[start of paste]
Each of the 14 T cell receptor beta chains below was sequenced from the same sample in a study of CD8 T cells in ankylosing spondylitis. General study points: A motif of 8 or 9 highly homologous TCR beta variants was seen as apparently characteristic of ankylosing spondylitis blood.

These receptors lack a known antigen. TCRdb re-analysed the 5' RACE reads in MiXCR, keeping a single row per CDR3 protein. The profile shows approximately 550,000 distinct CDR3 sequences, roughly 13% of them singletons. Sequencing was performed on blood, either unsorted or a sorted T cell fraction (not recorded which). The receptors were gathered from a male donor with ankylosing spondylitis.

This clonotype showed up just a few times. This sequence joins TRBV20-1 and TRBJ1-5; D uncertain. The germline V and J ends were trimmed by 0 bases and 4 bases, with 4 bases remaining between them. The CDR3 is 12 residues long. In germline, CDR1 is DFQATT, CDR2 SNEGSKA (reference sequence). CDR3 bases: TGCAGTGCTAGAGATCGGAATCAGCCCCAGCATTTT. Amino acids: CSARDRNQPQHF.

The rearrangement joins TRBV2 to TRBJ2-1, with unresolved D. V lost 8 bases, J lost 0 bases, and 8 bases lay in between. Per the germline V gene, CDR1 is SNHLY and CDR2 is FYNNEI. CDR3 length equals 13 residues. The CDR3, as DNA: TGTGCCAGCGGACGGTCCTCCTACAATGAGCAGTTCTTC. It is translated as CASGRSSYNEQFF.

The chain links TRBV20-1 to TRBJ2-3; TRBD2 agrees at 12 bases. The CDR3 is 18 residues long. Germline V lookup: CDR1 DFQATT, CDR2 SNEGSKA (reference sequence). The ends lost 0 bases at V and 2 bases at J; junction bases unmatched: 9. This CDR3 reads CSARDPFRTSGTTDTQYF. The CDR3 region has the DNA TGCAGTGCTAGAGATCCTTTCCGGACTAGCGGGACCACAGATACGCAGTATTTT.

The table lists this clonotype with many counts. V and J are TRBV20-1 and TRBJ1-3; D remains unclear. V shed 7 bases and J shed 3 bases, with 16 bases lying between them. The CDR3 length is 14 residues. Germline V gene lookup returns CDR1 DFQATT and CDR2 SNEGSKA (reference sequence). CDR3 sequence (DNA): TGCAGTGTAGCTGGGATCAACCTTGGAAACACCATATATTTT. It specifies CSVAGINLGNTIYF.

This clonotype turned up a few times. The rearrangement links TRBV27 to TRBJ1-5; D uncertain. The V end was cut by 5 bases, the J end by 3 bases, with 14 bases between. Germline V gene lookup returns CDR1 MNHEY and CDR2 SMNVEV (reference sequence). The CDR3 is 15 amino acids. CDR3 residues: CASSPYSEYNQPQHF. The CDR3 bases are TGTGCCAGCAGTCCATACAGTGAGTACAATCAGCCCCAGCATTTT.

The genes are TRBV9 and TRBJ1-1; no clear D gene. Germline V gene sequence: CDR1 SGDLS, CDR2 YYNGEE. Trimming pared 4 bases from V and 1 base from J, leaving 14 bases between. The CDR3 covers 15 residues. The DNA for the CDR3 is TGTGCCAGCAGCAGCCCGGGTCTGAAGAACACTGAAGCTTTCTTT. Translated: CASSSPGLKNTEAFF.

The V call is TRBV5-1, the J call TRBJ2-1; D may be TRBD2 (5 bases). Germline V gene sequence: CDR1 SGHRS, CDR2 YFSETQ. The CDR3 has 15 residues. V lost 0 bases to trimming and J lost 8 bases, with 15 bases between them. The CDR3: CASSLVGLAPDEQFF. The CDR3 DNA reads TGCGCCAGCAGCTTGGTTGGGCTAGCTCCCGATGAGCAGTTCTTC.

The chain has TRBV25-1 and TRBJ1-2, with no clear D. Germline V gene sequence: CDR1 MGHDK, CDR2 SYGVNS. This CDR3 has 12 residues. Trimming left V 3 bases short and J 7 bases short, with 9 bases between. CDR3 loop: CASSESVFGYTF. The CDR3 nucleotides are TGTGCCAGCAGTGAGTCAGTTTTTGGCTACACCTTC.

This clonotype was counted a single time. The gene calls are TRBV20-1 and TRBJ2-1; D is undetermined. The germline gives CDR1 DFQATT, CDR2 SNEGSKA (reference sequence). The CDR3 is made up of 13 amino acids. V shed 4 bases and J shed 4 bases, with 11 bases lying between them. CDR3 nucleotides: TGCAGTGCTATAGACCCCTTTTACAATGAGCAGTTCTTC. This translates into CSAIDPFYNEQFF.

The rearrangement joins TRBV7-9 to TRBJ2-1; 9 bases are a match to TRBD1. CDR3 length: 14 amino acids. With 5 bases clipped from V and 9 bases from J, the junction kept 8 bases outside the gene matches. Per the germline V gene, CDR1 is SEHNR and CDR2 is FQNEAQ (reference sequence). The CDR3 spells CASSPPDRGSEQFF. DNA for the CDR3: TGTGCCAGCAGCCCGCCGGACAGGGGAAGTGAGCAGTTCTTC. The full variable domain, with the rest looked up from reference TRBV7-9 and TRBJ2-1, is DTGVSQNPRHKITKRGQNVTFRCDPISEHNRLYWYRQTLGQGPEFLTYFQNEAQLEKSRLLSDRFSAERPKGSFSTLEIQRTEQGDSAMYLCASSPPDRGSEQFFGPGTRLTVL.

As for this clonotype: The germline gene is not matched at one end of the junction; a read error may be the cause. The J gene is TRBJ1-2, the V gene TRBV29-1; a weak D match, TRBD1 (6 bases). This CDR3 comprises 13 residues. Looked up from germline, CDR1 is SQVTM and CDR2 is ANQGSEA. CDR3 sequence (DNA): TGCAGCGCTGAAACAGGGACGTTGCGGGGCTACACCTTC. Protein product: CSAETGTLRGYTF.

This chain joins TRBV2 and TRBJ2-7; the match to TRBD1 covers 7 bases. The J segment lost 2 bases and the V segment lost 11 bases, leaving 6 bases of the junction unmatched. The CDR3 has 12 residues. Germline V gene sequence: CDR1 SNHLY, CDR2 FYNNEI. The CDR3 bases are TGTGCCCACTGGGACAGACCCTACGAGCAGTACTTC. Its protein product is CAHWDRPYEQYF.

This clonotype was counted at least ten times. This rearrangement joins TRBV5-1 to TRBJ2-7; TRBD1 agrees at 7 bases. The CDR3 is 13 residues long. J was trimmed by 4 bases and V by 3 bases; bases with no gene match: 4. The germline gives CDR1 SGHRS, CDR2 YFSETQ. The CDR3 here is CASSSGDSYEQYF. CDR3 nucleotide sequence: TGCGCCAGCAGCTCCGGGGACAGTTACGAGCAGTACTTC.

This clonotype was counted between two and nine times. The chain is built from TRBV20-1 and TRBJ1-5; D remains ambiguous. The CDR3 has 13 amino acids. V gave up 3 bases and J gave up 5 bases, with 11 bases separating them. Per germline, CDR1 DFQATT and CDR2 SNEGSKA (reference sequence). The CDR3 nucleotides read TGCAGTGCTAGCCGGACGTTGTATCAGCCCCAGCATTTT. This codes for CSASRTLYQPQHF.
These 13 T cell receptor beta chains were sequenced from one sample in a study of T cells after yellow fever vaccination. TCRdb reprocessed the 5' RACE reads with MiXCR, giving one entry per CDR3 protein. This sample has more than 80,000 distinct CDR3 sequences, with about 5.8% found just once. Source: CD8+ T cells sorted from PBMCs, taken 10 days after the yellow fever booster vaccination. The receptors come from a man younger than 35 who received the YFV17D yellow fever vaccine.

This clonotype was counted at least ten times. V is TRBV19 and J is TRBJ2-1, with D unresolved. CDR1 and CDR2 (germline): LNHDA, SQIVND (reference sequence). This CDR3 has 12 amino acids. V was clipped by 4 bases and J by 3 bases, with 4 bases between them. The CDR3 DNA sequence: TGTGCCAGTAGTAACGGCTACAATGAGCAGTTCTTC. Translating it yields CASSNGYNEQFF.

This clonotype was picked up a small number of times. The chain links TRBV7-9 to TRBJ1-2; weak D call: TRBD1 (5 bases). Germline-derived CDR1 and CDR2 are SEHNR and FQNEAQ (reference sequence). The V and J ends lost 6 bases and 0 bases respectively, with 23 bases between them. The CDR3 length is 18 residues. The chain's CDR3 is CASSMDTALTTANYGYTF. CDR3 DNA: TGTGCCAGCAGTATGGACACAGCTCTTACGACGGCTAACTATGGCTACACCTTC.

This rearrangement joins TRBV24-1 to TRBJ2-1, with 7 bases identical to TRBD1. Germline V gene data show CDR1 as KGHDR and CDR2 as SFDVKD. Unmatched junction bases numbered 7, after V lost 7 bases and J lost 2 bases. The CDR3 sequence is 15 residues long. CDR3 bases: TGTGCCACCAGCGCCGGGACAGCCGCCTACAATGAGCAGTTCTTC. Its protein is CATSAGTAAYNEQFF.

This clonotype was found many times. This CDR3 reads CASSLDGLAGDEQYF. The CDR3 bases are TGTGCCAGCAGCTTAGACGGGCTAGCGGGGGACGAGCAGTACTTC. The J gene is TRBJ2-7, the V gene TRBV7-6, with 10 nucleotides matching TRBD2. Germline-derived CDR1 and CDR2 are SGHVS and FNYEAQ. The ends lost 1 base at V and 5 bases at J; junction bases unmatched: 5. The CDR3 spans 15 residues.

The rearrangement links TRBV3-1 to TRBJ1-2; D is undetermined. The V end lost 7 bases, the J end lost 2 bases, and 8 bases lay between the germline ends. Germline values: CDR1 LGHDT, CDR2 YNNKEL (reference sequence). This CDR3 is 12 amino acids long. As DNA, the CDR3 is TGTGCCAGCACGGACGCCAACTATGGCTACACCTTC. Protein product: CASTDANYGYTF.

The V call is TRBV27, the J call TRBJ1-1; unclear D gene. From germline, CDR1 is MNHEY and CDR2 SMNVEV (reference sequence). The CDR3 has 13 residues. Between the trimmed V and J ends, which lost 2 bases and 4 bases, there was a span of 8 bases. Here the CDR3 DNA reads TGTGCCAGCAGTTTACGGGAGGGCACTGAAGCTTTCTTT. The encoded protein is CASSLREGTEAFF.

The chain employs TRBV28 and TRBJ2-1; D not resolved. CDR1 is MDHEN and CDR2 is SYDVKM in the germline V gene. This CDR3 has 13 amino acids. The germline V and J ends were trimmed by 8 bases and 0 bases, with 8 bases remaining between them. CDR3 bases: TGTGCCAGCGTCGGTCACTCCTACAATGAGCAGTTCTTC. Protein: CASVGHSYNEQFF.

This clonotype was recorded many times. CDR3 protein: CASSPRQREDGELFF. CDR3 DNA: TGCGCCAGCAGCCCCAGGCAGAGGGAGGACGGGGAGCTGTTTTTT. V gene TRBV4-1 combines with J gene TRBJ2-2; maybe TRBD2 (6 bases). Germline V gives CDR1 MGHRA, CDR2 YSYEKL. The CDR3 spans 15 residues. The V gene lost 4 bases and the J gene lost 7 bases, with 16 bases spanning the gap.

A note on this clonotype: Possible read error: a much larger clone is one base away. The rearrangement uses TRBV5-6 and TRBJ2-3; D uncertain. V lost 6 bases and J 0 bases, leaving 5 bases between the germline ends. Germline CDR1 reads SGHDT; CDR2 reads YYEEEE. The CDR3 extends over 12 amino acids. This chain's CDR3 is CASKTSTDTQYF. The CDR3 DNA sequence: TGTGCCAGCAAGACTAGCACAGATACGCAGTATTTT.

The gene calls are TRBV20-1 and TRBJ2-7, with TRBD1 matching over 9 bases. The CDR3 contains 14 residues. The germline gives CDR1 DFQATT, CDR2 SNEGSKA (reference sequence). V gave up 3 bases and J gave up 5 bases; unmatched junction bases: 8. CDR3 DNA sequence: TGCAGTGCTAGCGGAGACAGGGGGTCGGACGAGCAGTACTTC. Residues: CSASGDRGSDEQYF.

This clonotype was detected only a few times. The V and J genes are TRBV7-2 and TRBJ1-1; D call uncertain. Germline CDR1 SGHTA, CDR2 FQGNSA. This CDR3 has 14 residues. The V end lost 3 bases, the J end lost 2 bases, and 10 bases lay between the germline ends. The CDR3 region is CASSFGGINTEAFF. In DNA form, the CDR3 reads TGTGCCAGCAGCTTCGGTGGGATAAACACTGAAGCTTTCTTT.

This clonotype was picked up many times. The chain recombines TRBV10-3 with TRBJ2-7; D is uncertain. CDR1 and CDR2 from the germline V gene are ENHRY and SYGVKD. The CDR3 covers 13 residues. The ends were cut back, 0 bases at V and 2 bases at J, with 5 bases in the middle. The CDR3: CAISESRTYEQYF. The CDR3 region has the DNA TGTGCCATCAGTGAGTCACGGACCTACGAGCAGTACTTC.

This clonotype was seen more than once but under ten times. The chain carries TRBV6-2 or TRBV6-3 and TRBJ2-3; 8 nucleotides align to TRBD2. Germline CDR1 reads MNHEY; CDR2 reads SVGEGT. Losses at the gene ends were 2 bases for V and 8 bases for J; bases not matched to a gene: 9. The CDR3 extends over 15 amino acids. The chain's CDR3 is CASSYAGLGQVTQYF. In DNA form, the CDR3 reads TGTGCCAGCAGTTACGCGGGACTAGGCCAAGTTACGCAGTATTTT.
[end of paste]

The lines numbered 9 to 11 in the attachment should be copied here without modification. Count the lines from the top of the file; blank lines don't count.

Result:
The V call is TRBV5-1, the J call TRBJ2-1; D may be TRBD2 (5 bases). Germline V gene sequence: CDR1 SGHRS, CDR2 YFSETQ. The CDR3 has 15 residues. V lost 0 bases to trimming and J lost 8 bases, with 15 bases between them. The CDR3: CASSLVGLAPDEQFF. The CDR3 DNA reads TGCGCCAGCAGCTTGGTTGGGCTAGCTCCCGATGAGCAGTTCTTC.

The chain has TRBV25-1 and TRBJ1-2, with no clear D. Germline V gene sequence: CDR1 MGHDK, CDR2 SYGVNS. This CDR3 has 12 residues. Trimming left V 3 bases short and J 7 bases short, with 9 bases between. CDR3 loop: CASSESVFGYTF. The CDR3 nucleotides are TGTGCCAGCAGTGAGTCAGTTTTTGGCTACACCTTC.

This clonotype was counted a single time. The gene calls are TRBV20-1 and TRBJ2-1; D is undetermined. The germline gives CDR1 DFQATT, CDR2 SNEGSKA (reference sequence). The CDR3 is made up of 13 amino acids. V shed 4 bases and J shed 4 bases, with 11 bases lying between them. CDR3 nucleotides: TGCAGTGCTATAGACCCCTTTTACAATGAGCAGTTCTTC. This translates into CSAIDPFYNEQFF.